What do we do with tragedies of history? At the Jeju Sa Sam Peace Park on April 3 I saw an impressive ceremony to lift the pain of the past and clear the way for a fresh, strong future.
I moved to Jeju Island with my Korean-born husband two years ago, and only on the day of this ceremony did I understand why Jeju is called “Island of Peace.”
About 7,000 people attended this ceremony to honor and release the spirits of 30,000 people killed during the tragic years of the Sa Sam Massacre.
Only since the 1980s has the truth about this period trickled to light. Not only did 10 percent of the total population of Jeju die, often in tortuous and brutal ways - including children and elderly - but they were unjustly dishonored until recently, and so were their descendants.
One part of the ceremony was the unveiling of grand memorial stones, engraved with the names and date of birth and death of 13,000 people. Listed by village, I found the village of Wasan-ri, where I live. It had 90 names listed. Even today there can’t be more than 200 people living in this tiny village. What a high percentage 90 people was at that time! Tears filled my eyes with empathy as people gathered by their villages, and some elderly told dramatic stories of their escape.
Other parts of the ceremony evoked tender currents, honoring and bringing to rest this painful past: A shaman chanted and performed ritual movement. A procession of people carried bamboo poles with paper skeletons dangling. A poem, recently written by a Korean student, poignantly described the pain families endured. Children sang.
Short speeches by the Jeju governor, head of the Sa Sam groups, and delegate of the Korean government included a very genuine commitment to learn from this. Officials placed incense on an altar to honor these souls. Stadium-size screens played a video of the apology the Korean government offered Jeju in 2005. To address the pain of this injustice, the government officially named Jeju - once an island of pain - the “Island of Peace.”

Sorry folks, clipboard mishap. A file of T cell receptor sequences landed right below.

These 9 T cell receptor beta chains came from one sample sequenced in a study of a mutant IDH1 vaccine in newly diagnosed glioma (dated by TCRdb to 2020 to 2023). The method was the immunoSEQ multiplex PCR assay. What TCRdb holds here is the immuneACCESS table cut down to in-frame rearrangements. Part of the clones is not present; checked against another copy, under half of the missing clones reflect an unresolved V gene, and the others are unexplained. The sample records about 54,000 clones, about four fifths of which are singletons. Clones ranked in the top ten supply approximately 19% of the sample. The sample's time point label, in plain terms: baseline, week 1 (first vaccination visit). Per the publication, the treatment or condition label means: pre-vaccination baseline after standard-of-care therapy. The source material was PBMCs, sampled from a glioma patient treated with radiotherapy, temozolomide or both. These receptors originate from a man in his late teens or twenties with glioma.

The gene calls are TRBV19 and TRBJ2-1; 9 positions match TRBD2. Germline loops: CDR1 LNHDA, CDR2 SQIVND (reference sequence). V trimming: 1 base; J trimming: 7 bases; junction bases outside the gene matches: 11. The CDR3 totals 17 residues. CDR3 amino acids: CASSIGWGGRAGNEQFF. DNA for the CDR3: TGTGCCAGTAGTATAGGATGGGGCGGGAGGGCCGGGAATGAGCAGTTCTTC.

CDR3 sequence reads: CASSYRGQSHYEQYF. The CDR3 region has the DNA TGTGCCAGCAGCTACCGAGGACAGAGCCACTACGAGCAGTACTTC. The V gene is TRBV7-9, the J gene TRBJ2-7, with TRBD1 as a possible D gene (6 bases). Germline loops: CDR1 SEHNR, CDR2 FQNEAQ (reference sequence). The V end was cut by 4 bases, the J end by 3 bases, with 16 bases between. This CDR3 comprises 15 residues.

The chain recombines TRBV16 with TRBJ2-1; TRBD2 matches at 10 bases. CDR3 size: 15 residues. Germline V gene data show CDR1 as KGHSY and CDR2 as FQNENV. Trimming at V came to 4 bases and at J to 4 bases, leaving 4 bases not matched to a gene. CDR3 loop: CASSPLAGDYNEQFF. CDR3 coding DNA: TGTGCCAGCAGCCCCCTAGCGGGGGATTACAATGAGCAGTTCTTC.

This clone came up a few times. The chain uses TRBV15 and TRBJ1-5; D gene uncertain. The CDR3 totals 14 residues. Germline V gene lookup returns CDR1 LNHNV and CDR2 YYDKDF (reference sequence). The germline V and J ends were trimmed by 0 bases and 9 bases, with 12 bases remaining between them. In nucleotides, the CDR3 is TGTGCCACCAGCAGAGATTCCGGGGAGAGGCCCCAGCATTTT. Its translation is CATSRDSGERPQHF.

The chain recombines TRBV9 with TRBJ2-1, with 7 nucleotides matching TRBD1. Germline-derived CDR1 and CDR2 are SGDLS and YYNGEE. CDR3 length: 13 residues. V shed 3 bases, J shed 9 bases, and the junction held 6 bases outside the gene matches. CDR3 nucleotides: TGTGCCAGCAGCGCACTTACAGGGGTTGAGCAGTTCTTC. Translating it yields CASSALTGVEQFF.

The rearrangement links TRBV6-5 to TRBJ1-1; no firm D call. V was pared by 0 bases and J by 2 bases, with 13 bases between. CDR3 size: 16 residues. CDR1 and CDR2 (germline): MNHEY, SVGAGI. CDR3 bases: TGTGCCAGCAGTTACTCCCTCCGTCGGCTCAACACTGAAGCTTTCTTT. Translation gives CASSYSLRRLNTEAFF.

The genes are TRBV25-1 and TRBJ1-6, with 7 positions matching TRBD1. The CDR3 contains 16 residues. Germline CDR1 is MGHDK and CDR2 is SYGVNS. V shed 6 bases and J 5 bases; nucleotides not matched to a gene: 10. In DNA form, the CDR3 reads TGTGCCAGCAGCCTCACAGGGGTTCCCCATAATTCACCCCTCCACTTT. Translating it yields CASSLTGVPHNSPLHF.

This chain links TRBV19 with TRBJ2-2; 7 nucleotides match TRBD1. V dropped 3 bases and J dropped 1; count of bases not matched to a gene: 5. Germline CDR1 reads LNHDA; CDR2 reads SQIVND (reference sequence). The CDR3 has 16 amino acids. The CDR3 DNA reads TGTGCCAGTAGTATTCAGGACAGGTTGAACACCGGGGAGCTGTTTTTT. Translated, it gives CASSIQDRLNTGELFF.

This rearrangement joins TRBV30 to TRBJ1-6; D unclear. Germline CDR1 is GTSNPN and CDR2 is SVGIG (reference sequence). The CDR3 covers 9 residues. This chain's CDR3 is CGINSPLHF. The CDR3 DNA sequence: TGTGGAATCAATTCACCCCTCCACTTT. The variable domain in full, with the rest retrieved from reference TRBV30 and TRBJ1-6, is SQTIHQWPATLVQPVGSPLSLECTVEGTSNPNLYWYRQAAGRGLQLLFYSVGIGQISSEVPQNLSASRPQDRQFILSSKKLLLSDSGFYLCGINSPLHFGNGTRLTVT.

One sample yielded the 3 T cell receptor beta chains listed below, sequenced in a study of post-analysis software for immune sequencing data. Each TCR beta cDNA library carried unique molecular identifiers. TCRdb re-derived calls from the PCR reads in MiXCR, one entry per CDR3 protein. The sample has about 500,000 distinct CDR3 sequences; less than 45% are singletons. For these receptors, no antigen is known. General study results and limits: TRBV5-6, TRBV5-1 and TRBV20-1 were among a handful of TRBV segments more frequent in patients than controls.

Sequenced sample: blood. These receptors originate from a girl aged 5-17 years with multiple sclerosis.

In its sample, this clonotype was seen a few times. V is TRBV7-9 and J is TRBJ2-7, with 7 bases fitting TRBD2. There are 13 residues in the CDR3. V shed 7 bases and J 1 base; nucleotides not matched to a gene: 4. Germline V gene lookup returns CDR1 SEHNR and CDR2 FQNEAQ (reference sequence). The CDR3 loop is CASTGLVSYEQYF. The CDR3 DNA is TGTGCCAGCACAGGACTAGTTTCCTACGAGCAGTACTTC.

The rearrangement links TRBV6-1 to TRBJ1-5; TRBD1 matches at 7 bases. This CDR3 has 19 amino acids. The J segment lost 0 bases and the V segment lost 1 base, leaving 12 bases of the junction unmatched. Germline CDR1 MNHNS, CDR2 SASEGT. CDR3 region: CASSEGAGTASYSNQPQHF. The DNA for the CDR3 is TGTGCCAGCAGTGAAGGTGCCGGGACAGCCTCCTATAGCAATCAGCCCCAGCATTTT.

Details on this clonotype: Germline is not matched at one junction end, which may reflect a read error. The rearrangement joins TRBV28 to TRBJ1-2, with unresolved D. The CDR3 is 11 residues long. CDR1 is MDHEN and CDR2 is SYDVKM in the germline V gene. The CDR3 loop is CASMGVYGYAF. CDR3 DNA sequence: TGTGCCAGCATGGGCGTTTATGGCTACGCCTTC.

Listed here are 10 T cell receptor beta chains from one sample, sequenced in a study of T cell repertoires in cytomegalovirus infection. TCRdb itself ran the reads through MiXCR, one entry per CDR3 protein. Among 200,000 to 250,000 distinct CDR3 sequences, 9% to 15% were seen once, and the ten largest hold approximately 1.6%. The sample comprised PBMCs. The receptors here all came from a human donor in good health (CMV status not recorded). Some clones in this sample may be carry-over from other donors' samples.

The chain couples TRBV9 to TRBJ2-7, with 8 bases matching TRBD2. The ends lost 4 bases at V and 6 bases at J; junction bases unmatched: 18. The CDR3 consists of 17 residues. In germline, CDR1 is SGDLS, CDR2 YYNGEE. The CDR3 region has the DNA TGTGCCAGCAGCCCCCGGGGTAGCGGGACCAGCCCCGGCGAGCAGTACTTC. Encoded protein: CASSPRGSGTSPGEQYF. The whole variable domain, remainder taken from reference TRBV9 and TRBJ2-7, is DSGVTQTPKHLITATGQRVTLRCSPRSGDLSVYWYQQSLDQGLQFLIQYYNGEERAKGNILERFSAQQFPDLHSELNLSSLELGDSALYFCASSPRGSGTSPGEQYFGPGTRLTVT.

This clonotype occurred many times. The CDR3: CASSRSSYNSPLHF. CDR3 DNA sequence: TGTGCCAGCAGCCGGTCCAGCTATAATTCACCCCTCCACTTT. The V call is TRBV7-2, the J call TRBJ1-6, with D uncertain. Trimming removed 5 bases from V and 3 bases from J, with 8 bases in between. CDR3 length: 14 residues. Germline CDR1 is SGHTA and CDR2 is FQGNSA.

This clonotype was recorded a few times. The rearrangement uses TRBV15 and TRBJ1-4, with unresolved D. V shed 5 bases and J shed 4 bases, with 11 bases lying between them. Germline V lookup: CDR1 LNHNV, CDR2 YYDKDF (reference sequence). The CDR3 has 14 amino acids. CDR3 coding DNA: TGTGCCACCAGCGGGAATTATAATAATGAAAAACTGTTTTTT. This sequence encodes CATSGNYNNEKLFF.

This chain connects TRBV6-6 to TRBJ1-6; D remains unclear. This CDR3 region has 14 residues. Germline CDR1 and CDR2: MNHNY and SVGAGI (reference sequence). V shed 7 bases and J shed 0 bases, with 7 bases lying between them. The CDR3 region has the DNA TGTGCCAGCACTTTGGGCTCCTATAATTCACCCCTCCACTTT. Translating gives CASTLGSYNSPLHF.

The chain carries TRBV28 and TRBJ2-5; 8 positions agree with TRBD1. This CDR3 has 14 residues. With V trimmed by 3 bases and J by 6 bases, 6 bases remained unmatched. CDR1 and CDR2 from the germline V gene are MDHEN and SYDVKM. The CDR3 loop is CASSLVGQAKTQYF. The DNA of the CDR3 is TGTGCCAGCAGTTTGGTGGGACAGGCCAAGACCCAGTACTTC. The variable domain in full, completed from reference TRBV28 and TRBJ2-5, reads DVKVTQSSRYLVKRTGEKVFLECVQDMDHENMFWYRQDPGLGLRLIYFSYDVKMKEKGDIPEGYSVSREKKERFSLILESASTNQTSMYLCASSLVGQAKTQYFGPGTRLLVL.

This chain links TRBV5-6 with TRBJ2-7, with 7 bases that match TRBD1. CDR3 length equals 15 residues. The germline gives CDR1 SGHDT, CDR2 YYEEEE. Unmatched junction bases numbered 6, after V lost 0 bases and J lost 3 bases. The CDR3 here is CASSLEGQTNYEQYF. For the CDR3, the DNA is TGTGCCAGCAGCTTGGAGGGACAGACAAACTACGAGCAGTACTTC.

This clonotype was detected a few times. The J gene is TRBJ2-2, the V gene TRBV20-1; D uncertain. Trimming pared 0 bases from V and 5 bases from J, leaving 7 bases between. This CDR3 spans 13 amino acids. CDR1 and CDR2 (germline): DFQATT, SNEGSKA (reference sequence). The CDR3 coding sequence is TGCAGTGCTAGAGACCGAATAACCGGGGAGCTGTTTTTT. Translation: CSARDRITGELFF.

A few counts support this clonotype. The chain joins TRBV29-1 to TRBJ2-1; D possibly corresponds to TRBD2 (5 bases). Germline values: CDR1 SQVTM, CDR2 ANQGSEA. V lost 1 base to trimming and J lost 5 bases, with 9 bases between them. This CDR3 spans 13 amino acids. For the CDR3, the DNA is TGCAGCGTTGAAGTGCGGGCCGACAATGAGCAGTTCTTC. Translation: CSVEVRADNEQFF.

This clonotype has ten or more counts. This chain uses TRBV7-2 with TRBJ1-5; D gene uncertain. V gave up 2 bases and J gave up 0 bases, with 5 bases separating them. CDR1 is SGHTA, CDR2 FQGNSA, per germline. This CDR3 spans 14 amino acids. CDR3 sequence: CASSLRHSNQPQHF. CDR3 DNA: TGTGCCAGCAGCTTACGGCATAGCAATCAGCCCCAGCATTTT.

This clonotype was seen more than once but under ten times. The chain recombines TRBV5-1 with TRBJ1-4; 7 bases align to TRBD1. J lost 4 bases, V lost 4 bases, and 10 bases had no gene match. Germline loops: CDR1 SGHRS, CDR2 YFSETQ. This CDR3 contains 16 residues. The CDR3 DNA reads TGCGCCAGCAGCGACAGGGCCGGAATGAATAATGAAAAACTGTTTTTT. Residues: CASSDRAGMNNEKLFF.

Immediately after the ceremony I visited the Sa Sam museum and learned the significant part the American military played in this atrocity. All this happened before I was born, but as one of the few Americans at this ceremony, I feel such sorrow over this tragedy and wish to express my deep apology to the Jeju people.
The museum documents well the whole period, and also includes an area called “A Place for Releasing Resentment,” a simple circular garden where people can sit or walk. I was touched by the wisdom of this, because it acknowledges that when people see all this pain and injustice, they need to do some forgiving. Another wise move: just before leaving the museum, visitors are invited to write comments and voice their agreement that this must not happen again. Thousands of notes were hung on the wall! Many said, “I feel so sad this happened” and “I hope this never happens again.”
Although standing up back then for their values likely seemed unsuccessful to most, their efforts held something that one can feel in Jeju people even today: their dignity and self-respect. I’ve come to know Jeju people as hardy, resilient and industrious. They are proud too, as the many signs declare: “Jeju Special Self-Governing Province—New Challenges for a New Generation.” And they are welcoming, as posted in several languages on major roads, “We love having you here!”
Sa Sam is one of the most significant events in Jeju’s history. I honor the Jeju people and those in the Jeju and Korean government who are healing the past and laying a foundation for a strong and creative future.
ⓒ Jeju Weekly 2009 (http://www.jejuweekly.com)
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